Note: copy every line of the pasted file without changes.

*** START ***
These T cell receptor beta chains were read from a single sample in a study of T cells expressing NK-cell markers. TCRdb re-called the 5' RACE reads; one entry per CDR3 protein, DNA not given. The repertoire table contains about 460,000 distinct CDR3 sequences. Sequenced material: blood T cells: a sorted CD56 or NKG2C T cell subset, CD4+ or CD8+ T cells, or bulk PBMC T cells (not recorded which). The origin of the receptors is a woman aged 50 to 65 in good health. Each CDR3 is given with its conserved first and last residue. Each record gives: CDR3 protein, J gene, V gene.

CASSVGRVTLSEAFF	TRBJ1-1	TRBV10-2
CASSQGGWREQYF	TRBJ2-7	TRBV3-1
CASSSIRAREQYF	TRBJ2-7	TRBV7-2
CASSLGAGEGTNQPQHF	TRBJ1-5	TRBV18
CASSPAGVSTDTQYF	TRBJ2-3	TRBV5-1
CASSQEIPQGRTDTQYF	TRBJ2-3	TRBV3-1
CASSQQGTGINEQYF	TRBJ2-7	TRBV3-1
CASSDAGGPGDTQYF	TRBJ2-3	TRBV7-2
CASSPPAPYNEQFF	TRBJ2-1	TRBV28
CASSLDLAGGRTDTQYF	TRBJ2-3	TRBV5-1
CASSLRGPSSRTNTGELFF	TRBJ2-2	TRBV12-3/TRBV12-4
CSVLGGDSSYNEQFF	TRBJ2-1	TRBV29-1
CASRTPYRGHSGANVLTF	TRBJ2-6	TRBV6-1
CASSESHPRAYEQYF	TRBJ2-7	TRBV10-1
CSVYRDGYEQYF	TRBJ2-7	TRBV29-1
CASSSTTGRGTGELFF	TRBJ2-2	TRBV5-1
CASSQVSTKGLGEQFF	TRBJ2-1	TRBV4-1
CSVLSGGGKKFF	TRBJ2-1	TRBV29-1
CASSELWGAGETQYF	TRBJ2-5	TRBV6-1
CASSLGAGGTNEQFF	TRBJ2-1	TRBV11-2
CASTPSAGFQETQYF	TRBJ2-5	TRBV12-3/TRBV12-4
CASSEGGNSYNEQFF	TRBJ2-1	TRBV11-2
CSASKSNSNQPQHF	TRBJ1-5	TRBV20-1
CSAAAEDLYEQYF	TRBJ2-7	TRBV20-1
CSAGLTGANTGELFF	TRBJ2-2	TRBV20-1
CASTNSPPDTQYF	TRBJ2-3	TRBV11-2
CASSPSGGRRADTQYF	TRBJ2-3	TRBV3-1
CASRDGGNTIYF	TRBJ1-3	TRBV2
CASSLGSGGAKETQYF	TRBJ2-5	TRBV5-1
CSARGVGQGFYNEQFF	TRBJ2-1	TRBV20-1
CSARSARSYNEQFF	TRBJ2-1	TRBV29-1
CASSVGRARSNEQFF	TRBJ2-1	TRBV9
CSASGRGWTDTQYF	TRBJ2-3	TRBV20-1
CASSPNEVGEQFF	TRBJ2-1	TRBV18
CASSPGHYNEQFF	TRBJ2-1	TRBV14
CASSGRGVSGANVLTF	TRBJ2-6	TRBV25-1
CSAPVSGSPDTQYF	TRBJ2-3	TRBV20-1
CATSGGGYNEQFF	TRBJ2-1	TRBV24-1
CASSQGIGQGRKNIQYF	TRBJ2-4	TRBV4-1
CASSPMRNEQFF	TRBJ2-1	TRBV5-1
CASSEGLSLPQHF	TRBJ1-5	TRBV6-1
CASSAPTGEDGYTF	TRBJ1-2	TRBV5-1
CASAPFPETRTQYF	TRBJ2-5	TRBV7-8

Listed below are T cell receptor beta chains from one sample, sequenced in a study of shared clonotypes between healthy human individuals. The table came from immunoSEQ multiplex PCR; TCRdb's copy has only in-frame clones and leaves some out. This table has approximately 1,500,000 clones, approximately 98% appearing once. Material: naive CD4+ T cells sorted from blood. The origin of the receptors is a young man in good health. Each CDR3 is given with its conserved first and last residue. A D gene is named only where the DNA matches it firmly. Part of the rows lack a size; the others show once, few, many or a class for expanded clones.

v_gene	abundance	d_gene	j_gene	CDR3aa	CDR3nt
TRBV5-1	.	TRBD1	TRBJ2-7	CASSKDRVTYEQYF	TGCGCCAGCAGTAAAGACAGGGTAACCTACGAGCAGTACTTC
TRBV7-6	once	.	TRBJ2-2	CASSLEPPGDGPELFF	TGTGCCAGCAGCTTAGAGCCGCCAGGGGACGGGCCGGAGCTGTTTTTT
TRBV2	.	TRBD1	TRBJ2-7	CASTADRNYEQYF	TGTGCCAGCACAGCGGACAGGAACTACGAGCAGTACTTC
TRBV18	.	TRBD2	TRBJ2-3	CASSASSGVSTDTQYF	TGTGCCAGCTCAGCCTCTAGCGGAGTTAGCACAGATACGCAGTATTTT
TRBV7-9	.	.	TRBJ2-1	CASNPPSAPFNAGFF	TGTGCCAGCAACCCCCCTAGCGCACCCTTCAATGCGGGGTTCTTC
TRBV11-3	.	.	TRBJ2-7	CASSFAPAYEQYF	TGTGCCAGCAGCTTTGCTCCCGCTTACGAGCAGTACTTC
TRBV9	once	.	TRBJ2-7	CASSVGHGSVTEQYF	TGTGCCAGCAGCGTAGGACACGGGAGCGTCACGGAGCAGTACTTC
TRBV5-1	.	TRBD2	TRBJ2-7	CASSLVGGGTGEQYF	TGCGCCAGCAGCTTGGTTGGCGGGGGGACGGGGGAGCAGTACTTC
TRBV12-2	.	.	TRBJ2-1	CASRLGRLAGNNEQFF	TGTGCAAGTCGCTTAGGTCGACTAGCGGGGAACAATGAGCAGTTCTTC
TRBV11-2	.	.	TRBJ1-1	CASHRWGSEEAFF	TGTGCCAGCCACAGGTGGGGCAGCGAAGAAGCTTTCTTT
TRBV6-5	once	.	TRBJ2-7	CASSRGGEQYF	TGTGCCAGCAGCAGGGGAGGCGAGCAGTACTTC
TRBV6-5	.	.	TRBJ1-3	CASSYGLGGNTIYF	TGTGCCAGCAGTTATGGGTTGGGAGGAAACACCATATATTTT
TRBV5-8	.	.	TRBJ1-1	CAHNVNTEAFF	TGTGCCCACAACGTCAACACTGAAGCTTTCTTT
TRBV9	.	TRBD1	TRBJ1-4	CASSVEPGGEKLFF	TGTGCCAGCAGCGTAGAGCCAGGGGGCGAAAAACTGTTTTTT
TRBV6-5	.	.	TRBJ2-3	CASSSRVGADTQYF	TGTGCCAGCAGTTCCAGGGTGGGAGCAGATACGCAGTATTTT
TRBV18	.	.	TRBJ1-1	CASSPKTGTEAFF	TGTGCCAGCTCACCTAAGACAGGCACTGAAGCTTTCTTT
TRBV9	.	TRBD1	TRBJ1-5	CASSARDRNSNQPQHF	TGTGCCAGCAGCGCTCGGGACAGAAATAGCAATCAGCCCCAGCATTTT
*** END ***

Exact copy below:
These T cell receptor beta chains were read from a single sample in a study of T cells expressing NK-cell markers. TCRdb re-called the 5' RACE reads; one entry per CDR3 protein, DNA not given. The repertoire table contains about 460,000 distinct CDR3 sequences. Sequenced material: blood T cells: a sorted CD56 or NKG2C T cell subset, CD4+ or CD8+ T cells, or bulk PBMC T cells (not recorded which). The origin of the receptors is a woman aged 50 to 65 in good health. Each CDR3 is given with its conserved first and last residue. Each record gives: CDR3 protein, J gene, V gene.

CASSVGRVTLSEAFF	TRBJ1-1	TRBV10-2
CASSQGGWREQYF	TRBJ2-7	TRBV3-1
CASSSIRAREQYF	TRBJ2-7	TRBV7-2
CASSLGAGEGTNQPQHF	TRBJ1-5	TRBV18
CASSPAGVSTDTQYF	TRBJ2-3	TRBV5-1
CASSQEIPQGRTDTQYF	TRBJ2-3	TRBV3-1
CASSQQGTGINEQYF	TRBJ2-7	TRBV3-1
CASSDAGGPGDTQYF	TRBJ2-3	TRBV7-2
CASSPPAPYNEQFF	TRBJ2-1	TRBV28
CASSLDLAGGRTDTQYF	TRBJ2-3	TRBV5-1
CASSLRGPSSRTNTGELFF	TRBJ2-2	TRBV12-3/TRBV12-4
CSVLGGDSSYNEQFF	TRBJ2-1	TRBV29-1
CASRTPYRGHSGANVLTF	TRBJ2-6	TRBV6-1
CASSESHPRAYEQYF	TRBJ2-7	TRBV10-1
CSVYRDGYEQYF	TRBJ2-7	TRBV29-1
CASSSTTGRGTGELFF	TRBJ2-2	TRBV5-1
CASSQVSTKGLGEQFF	TRBJ2-1	TRBV4-1
CSVLSGGGKKFF	TRBJ2-1	TRBV29-1
CASSELWGAGETQYF	TRBJ2-5	TRBV6-1
CASSLGAGGTNEQFF	TRBJ2-1	TRBV11-2
CASTPSAGFQETQYF	TRBJ2-5	TRBV12-3/TRBV12-4
CASSEGGNSYNEQFF	TRBJ2-1	TRBV11-2
CSASKSNSNQPQHF	TRBJ1-5	TRBV20-1
CSAAAEDLYEQYF	TRBJ2-7	TRBV20-1
CSAGLTGANTGELFF	TRBJ2-2	TRBV20-1
CASTNSPPDTQYF	TRBJ2-3	TRBV11-2
CASSPSGGRRADTQYF	TRBJ2-3	TRBV3-1
CASRDGGNTIYF	TRBJ1-3	TRBV2
CASSLGSGGAKETQYF	TRBJ2-5	TRBV5-1
CSARGVGQGFYNEQFF	TRBJ2-1	TRBV20-1
CSARSARSYNEQFF	TRBJ2-1	TRBV29-1
CASSVGRARSNEQFF	TRBJ2-1	TRBV9
CSASGRGWTDTQYF	TRBJ2-3	TRBV20-1
CASSPNEVGEQFF	TRBJ2-1	TRBV18
CASSPGHYNEQFF	TRBJ2-1	TRBV14
CASSGRGVSGANVLTF	TRBJ2-6	TRBV25-1
CSAPVSGSPDTQYF	TRBJ2-3	TRBV20-1
CATSGGGYNEQFF	TRBJ2-1	TRBV24-1
CASSQGIGQGRKNIQYF	TRBJ2-4	TRBV4-1
CASSPMRNEQFF	TRBJ2-1	TRBV5-1
CASSEGLSLPQHF	TRBJ1-5	TRBV6-1
CASSAPTGEDGYTF	TRBJ1-2	TRBV5-1
CASAPFPETRTQYF	TRBJ2-5	TRBV7-8

Listed below are T cell receptor beta chains from one sample, sequenced in a study of shared clonotypes between healthy human individuals. The table came from immunoSEQ multiplex PCR; TCRdb's copy has only in-frame clones and leaves some out. This table has approximately 1,500,000 clones, approximately 98% appearing once. Material: naive CD4+ T cells sorted from blood. The origin of the receptors is a young man in good health. Each CDR3 is given with its conserved first and last residue. A D gene is named only where the DNA matches it firmly. Part of the rows lack a size; the others show once, few, many or a class for expanded clones.

v_gene	abundance	d_gene	j_gene	CDR3aa	CDR3nt
TRBV5-1	.	TRBD1	TRBJ2-7	CASSKDRVTYEQYF	TGCGCCAGCAGTAAAGACAGGGTAACCTACGAGCAGTACTTC
TRBV7-6	once	.	TRBJ2-2	CASSLEPPGDGPELFF	TGTGCCAGCAGCTTAGAGCCGCCAGGGGACGGGCCGGAGCTGTTTTTT
TRBV2	.	TRBD1	TRBJ2-7	CASTADRNYEQYF	TGTGCCAGCACAGCGGACAGGAACTACGAGCAGTACTTC
TRBV18	.	TRBD2	TRBJ2-3	CASSASSGVSTDTQYF	TGTGCCAGCTCAGCCTCTAGCGGAGTTAGCACAGATACGCAGTATTTT
TRBV7-9	.	.	TRBJ2-1	CASNPPSAPFNAGFF	TGTGCCAGCAACCCCCCTAGCGCACCCTTCAATGCGGGGTTCTTC
TRBV11-3	.	.	TRBJ2-7	CASSFAPAYEQYF	TGTGCCAGCAGCTTTGCTCCCGCTTACGAGCAGTACTTC
TRBV9	once	.	TRBJ2-7	CASSVGHGSVTEQYF	TGTGCCAGCAGCGTAGGACACGGGAGCGTCACGGAGCAGTACTTC
TRBV5-1	.	TRBD2	TRBJ2-7	CASSLVGGGTGEQYF	TGCGCCAGCAGCTTGGTTGGCGGGGGGACGGGGGAGCAGTACTTC
TRBV12-2	.	.	TRBJ2-1	CASRLGRLAGNNEQFF	TGTGCAAGTCGCTTAGGTCGACTAGCGGGGAACAATGAGCAGTTCTTC
TRBV11-2	.	.	TRBJ1-1	CASHRWGSEEAFF	TGTGCCAGCCACAGGTGGGGCAGCGAAGAAGCTTTCTTT
TRBV6-5	once	.	TRBJ2-7	CASSRGGEQYF	TGTGCCAGCAGCAGGGGAGGCGAGCAGTACTTC
TRBV6-5	.	.	TRBJ1-3	CASSYGLGGNTIYF	TGTGCCAGCAGTTATGGGTTGGGAGGAAACACCATATATTTT
TRBV5-8	.	.	TRBJ1-1	CAHNVNTEAFF	TGTGCCCACAACGTCAACACTGAAGCTTTCTTT
TRBV9	.	TRBD1	TRBJ1-4	CASSVEPGGEKLFF	TGTGCCAGCAGCGTAGAGCCAGGGGGCGAAAAACTGTTTTTT
TRBV6-5	.	.	TRBJ2-3	CASSSRVGADTQYF	TGTGCCAGCAGTTCCAGGGTGGGAGCAGATACGCAGTATTTT
TRBV18	.	.	TRBJ1-1	CASSPKTGTEAFF	TGTGCCAGCTCACCTAAGACAGGCACTGAAGCTTTCTTT
TRBV9	.	TRBD1	TRBJ1-5	CASSARDRNSNQPQHF	TGTGCCAGCAGCGCTCGGGACAGAAATAGCAATCAGCCCCAGCATTTT